Green herons, Butorides virescens are tiny species of heron found in North and Central America. Butorides is derived from the Middle English butor “bittern” and the Ancient Greek -oides, “similar,” while virescens is Latin meaning “greenish.” For a long time, it was thought conspecific with its sister species, the striated heron (Butorides striata), and the two were referred to collectively as the “green-backed heron.”
Quick Overview: Butorides Virescens – Green Heron
Body size: Around 18-22 in (46-56 cm) and a weight of 260 g (9.17 oz)
Main colors: Green-black, Green, Blue, Orange
Range: Throughout the United States
Migratory Bird: Yes
Best time of the year to see in the U.S.: June, July, August, September
Conservation Status: Least Concern
Green Heron Description
Adults have a glossy greenish-black crown and back, black wings with green and/or blue margins, and gray underparts. The bill is dark and has a long, pointed tip, while the legs are orange. Female adults are often smaller and have duller, lighter plumage than males, especially during the breeding season.
These birds have a length of 18-22 in (46-56 cm) and a weight of 260 g (9.17 oz). Their wings could range from 25-26 in (64-66 cm).
Green herons are carnivores that feed mostly on fish and invertebrates. They are opportunistic foragers with a diverse prey basis, depending on the species available. They feed on overabundant food sources, such as frog reproduction. Leeches, earthworms, dragonflies, damselflies, waterbugs, grasshoppers, and crayfish comprise their invertebrate diet. Minnows, sunfish, catfish, perch, eels, and, in metropolitan areas, goldfish are among the numerous fish consumed. Additionally, rats, lizards, frogs, tadpoles, and snakes are consumed.
Green herons inhabit forested watersheds. Their distribution is constrained by the presence of wetlands. They are found in both salt and fresh water, demonstrating remarkable adaptability in habitat selection. Mangrove-lined coastlines and estuaries, as well as dense, woody vegetation that surrounds ponds, rivers, and lakes, are preferred habitats.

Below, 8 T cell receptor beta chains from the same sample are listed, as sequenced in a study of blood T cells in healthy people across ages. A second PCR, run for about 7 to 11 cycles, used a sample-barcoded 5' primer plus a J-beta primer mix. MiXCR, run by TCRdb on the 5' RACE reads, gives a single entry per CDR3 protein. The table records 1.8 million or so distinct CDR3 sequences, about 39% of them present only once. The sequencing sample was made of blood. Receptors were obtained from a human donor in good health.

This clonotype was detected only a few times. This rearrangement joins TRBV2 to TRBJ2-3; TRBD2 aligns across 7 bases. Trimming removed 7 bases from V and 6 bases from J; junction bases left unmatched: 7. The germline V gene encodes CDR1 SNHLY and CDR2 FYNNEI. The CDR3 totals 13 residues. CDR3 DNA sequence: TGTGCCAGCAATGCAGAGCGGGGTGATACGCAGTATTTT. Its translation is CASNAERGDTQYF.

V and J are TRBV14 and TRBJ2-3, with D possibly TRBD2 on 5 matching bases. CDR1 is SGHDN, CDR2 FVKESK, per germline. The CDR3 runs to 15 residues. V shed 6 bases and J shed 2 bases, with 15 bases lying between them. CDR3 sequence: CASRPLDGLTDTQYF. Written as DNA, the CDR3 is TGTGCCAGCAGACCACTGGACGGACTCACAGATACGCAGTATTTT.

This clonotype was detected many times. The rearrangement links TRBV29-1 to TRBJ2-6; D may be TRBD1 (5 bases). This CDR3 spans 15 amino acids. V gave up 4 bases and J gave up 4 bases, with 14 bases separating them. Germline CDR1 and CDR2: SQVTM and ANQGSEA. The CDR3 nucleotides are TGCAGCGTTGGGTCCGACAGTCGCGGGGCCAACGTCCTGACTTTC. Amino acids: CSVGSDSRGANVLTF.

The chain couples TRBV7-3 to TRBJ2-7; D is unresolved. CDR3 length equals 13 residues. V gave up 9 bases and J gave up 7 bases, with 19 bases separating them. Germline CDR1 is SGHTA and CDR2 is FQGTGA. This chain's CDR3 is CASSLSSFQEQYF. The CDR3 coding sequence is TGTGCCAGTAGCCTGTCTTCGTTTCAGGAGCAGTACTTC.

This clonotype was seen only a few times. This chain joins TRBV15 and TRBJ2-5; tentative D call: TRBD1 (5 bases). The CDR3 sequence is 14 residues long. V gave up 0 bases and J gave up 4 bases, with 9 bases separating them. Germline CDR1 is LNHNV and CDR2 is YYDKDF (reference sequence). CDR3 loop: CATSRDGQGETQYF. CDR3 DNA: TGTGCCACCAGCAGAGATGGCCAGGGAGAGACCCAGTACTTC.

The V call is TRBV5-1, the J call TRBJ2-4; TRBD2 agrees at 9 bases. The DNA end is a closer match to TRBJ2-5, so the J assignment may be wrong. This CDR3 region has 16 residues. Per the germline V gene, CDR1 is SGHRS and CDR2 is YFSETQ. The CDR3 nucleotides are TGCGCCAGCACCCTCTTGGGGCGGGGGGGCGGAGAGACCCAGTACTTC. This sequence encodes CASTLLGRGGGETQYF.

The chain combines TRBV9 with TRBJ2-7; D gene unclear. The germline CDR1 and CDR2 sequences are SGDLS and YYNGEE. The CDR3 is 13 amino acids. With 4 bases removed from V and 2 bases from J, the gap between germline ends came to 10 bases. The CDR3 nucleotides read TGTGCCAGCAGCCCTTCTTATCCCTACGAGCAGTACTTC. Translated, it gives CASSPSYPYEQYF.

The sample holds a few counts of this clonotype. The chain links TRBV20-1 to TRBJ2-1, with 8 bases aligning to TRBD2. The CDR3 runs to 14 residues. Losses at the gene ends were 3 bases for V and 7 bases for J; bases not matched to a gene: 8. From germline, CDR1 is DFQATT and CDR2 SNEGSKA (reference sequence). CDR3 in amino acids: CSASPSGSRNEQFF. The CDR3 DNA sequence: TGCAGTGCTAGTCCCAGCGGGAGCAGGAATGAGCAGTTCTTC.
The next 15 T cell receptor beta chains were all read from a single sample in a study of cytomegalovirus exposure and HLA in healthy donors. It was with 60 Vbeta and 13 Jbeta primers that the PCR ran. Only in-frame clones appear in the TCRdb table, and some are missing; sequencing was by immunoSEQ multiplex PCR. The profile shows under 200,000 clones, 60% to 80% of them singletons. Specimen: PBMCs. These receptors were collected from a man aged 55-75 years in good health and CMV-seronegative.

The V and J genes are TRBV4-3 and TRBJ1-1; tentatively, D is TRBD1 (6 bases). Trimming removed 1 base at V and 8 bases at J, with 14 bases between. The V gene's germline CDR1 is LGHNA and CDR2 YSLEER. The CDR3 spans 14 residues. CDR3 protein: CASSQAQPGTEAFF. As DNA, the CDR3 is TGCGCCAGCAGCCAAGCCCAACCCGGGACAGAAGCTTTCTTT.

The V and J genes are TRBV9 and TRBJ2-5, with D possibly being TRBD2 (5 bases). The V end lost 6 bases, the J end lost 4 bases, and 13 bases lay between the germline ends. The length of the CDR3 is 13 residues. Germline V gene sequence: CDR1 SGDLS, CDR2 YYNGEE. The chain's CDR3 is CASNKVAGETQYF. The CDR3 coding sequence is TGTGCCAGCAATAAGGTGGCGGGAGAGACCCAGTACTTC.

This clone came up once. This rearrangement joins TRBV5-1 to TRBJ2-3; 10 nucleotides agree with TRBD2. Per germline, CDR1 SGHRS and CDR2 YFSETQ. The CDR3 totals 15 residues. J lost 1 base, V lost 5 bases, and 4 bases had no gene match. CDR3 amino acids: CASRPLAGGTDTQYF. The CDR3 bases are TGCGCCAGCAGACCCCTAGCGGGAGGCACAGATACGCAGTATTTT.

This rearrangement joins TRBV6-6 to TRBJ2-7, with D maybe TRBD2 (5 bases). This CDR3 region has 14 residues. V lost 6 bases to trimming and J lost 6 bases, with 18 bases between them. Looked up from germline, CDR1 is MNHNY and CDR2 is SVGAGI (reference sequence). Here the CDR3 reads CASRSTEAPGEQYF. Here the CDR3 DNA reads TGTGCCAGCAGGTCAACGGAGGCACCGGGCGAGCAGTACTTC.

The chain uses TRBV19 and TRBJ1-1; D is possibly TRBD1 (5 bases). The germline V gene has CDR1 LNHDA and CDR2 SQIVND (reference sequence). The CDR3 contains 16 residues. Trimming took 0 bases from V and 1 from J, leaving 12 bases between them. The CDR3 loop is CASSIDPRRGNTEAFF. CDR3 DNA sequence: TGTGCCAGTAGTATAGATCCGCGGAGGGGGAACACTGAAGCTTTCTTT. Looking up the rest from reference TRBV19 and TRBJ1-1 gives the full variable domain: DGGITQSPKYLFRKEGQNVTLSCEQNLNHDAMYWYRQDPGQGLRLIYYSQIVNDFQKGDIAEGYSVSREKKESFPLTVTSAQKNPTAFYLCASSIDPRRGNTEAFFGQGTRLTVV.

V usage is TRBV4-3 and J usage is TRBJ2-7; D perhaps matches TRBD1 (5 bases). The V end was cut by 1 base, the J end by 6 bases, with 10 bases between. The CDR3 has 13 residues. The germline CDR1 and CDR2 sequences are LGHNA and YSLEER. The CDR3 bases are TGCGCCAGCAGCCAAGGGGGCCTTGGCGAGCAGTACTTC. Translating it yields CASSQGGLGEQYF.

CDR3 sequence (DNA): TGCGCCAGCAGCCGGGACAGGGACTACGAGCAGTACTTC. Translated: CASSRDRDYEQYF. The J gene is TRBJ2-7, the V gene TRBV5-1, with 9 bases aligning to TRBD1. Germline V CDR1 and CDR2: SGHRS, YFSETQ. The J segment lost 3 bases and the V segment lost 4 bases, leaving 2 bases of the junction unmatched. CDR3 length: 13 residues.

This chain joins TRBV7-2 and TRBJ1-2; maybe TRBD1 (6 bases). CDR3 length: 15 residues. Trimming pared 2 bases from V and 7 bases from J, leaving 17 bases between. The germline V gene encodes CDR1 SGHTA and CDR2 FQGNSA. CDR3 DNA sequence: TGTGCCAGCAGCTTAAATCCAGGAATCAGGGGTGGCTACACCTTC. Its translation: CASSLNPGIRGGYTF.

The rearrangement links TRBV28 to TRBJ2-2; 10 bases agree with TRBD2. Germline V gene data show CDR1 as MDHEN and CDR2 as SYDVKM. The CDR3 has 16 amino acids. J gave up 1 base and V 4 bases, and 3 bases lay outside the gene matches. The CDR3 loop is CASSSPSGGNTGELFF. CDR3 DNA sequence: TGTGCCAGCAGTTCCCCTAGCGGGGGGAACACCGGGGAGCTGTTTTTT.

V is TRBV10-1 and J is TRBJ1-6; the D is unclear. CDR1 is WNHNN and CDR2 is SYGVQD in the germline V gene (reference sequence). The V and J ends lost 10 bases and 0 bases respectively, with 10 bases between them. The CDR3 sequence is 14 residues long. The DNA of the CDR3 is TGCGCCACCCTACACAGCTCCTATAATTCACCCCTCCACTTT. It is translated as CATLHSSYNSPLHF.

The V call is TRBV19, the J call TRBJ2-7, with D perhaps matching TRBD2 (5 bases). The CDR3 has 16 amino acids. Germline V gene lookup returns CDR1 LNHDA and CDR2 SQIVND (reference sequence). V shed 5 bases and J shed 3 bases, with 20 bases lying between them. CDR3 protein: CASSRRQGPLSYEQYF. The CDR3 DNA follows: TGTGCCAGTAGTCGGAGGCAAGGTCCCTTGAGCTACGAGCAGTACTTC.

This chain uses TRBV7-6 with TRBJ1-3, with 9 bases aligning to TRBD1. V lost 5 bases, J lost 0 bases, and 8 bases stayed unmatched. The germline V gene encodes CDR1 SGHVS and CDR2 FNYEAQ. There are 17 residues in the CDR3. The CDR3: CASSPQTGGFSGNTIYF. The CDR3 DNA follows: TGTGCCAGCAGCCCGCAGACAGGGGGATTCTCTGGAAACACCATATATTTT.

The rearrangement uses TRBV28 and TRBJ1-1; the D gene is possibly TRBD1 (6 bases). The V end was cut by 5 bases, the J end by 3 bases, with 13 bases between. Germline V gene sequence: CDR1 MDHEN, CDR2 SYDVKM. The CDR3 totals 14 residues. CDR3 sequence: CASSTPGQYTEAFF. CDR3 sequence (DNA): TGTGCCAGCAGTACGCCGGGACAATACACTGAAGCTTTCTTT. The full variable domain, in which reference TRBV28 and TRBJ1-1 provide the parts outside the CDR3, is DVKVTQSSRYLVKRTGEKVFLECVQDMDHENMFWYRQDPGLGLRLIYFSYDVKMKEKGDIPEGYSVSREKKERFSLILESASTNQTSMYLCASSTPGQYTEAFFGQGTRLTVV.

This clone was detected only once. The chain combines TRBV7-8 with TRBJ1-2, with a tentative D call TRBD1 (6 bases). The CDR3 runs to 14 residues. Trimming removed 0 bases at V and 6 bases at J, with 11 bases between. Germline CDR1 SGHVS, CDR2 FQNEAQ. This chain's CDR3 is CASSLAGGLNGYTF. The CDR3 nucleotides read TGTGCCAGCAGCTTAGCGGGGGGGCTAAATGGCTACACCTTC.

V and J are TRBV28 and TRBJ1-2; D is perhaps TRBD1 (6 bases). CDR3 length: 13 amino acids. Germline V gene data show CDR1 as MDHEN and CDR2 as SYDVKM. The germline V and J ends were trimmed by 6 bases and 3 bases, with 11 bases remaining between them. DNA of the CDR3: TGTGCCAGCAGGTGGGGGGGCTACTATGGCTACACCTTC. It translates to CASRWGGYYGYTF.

Because green herons are secretive birds, they are infrequently observed, despite the fact that they are extremely common. They are active at all hours of the day. They walk slowly and deliberately, and their wingbeats are moderate and steady in flight. They may also swim in pursuit of prey on occasion. Green herons are territorial and will defend their feeding and breeding territory vigorously against conspecifics.
Butorides Virescens Scientific Classification
- Kingdom: Animalia
- Phylum: Chordata
- Subphylum: Chelicerata
- Class: Aves
- Order: Pelecaniformes
- Family: Ardeidae
- Genus: Butorides
- Species: Butorides virescens
Best time of the year to see
The best time to see these birds in the United States is during the summer season (June – September).
Distribution of the Green Heron in the USA
Breeds over the majority of the United States, save eastern Washington, the Dakotas, and northern Utah and Colorado, winters along the West Coast and in the southern United States, south to Venezuela, Panama, and the West Indies.
The Green heron can be found in the following states in the United States – Alabama, Alaska, Arizona, Arkansas, California, Connecticut, Delaware, Florida, Georgia, Hawaii, Illinois, Indiana, Iowa, Kansas, Kentucky, Louisiana, Maine, Maryland, Massachusetts, Michigan, Minnesota, Mississippi, Missouri, Nebraska, Nevada, New Hampshire, New Jersey, New Mexico, New York, North Carolina, North Dakota, Ohio, Oklahoma, Oregon, Pennsylvania, Rhode Island, South Carolina, South Dakota, Tennessee, Texas, Vermont, Virginia, West Virginia, and Wisconsin.